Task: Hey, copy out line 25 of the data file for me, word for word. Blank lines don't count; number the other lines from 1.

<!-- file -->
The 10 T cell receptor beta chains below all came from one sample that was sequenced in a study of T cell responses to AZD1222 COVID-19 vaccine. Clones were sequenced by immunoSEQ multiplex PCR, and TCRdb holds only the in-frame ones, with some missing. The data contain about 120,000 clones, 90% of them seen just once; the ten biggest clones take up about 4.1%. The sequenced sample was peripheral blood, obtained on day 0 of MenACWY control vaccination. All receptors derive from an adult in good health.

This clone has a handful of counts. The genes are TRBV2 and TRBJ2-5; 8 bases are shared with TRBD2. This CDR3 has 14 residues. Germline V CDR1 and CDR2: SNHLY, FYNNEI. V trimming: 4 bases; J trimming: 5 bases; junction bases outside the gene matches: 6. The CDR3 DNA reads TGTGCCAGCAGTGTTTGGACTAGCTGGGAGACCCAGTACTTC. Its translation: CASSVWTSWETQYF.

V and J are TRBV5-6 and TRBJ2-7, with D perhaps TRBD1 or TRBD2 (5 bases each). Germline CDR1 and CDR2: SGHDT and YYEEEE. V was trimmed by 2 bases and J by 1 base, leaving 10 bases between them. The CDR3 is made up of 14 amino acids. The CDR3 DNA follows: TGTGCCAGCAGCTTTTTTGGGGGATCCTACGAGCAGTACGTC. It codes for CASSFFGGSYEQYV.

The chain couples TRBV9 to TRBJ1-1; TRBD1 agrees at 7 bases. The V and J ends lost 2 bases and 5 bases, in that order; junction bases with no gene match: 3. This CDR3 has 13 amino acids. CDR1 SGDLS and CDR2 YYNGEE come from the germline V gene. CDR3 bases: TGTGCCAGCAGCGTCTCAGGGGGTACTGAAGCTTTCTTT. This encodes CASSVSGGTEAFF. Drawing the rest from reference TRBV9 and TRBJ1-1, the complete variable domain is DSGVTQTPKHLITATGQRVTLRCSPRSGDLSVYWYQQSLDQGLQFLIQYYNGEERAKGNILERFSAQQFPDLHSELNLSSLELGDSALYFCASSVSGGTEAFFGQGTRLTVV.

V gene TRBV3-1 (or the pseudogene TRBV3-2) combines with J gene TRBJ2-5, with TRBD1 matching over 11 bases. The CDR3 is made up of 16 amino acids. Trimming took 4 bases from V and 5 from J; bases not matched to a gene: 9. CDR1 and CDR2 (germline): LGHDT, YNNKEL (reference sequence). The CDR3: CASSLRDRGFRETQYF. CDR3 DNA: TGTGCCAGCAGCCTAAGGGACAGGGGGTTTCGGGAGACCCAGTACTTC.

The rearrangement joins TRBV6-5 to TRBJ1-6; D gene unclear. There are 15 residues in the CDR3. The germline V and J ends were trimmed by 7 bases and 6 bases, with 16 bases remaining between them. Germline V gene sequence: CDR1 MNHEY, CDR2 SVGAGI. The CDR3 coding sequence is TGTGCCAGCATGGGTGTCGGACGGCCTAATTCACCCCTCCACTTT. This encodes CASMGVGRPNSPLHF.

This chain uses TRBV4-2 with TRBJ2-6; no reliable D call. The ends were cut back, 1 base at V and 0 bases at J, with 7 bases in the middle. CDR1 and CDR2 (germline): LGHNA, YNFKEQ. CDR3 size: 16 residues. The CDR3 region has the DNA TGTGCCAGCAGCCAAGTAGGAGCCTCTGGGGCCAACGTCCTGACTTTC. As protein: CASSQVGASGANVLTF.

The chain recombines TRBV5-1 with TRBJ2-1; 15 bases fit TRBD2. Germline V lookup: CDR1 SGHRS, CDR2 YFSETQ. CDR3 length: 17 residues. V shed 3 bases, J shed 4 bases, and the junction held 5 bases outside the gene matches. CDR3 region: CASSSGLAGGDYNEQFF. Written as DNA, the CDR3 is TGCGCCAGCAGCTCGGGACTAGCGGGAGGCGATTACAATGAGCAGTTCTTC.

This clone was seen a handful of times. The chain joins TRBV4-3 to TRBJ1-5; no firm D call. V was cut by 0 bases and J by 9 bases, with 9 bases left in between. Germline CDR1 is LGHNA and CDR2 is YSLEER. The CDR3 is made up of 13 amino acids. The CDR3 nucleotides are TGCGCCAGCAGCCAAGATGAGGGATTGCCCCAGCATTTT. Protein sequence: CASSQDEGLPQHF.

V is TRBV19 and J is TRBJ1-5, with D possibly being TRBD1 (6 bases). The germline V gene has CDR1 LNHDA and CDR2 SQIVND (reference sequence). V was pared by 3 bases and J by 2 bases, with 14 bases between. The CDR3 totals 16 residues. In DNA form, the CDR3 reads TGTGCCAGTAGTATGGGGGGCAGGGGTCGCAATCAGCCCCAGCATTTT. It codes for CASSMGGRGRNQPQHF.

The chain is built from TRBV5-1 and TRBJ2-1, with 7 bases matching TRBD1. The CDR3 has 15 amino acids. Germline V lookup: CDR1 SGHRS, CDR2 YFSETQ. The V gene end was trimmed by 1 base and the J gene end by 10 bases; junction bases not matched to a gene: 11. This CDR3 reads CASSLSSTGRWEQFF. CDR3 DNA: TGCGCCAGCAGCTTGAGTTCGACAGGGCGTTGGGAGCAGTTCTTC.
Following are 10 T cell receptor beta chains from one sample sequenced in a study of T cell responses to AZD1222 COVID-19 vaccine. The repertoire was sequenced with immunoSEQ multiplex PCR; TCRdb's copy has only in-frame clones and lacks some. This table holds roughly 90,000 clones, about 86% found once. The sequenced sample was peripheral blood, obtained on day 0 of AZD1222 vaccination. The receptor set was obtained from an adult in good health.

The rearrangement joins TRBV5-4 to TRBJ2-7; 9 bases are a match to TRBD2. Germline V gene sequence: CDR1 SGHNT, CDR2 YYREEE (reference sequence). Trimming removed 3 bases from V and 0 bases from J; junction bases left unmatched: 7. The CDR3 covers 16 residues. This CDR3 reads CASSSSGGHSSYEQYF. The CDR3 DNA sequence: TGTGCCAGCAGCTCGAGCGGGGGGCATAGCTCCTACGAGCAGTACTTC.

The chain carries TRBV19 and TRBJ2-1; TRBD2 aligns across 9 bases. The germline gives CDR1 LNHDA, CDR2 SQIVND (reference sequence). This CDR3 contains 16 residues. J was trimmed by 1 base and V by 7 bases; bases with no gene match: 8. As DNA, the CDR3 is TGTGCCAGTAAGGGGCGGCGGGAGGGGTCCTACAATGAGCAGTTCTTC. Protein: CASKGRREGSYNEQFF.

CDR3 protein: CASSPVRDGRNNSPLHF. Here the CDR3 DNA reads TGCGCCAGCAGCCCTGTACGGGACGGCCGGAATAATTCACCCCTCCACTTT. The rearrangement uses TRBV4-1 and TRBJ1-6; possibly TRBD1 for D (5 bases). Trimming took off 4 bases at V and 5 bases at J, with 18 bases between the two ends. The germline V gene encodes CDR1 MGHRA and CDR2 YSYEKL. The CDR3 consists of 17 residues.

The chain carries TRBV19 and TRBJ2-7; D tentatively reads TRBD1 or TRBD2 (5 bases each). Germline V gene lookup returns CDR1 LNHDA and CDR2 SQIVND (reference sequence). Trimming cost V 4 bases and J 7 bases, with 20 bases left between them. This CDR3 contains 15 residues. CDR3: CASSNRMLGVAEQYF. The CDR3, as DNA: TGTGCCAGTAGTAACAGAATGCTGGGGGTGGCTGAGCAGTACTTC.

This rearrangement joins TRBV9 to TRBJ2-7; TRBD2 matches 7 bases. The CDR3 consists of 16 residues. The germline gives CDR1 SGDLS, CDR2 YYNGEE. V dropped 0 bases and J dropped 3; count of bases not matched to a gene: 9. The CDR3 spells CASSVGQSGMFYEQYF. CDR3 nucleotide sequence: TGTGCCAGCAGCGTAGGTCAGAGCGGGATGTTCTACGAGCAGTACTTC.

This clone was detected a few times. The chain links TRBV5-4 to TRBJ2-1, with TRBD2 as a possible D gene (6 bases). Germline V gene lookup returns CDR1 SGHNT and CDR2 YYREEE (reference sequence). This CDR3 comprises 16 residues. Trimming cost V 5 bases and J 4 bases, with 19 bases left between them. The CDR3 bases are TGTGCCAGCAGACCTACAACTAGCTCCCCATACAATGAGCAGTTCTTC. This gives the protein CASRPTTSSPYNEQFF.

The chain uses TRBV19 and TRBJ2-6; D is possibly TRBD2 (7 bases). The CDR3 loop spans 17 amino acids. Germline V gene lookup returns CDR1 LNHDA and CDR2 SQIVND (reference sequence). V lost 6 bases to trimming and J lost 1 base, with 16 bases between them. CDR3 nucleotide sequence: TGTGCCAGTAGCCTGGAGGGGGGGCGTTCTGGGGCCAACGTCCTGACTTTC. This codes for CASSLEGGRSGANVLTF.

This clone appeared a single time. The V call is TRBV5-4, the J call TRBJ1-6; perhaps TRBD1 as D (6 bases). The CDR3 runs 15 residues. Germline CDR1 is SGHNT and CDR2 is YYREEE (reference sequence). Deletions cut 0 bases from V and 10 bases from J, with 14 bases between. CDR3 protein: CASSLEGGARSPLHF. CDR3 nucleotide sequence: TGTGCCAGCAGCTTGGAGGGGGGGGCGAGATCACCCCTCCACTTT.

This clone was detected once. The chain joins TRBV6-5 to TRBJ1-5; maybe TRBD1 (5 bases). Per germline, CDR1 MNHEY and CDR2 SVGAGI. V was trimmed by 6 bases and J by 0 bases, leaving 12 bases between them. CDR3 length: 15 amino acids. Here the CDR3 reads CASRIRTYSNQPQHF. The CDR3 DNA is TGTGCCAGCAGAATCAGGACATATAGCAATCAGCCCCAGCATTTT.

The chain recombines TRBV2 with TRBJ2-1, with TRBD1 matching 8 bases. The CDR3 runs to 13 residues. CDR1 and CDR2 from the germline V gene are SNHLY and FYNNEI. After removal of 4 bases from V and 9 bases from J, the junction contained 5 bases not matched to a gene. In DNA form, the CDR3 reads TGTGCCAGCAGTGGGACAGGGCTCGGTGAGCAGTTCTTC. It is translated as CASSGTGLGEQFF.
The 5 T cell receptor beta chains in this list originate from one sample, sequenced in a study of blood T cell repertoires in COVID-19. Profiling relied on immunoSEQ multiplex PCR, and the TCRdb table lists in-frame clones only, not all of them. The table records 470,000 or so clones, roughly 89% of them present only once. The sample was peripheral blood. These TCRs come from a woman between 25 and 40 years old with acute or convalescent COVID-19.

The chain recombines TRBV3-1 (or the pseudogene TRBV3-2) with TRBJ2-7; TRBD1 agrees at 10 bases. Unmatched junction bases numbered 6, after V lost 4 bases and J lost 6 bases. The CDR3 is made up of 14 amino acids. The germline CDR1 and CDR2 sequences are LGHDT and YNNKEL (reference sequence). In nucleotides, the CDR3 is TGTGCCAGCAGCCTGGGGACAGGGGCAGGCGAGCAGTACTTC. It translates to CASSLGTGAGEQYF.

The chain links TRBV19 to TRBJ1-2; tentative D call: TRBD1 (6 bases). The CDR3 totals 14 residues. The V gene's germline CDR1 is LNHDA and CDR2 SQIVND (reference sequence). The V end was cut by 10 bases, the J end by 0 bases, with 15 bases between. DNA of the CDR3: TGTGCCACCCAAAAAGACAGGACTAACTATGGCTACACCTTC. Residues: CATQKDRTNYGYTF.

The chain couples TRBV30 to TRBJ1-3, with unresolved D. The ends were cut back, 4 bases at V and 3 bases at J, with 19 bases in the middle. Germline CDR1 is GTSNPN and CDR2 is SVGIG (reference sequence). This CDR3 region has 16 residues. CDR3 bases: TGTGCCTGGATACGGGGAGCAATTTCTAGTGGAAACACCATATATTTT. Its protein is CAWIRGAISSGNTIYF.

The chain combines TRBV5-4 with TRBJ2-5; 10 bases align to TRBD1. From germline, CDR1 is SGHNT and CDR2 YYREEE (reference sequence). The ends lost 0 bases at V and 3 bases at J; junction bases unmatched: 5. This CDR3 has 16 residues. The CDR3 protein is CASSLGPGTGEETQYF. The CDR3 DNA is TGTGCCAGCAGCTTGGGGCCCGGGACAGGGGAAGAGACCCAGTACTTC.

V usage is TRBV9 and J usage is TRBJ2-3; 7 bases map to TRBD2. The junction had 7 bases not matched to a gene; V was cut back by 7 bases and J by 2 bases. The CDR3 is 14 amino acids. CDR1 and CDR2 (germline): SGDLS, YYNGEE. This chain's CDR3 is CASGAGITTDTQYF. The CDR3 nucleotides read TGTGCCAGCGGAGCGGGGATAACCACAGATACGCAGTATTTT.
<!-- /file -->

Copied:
The chain links TRBV19 to TRBJ1-2; tentative D call: TRBD1 (6 bases). The CDR3 totals 14 residues. The V gene's germline CDR1 is LNHDA and CDR2 SQIVND (reference sequence). The V end was cut by 10 bases, the J end by 0 bases, with 15 bases between. DNA of the CDR3: TGTGCCACCCAAAAAGACAGGACTAACTATGGCTACACCTTC. Residues: CATQKDRTNYGYTF.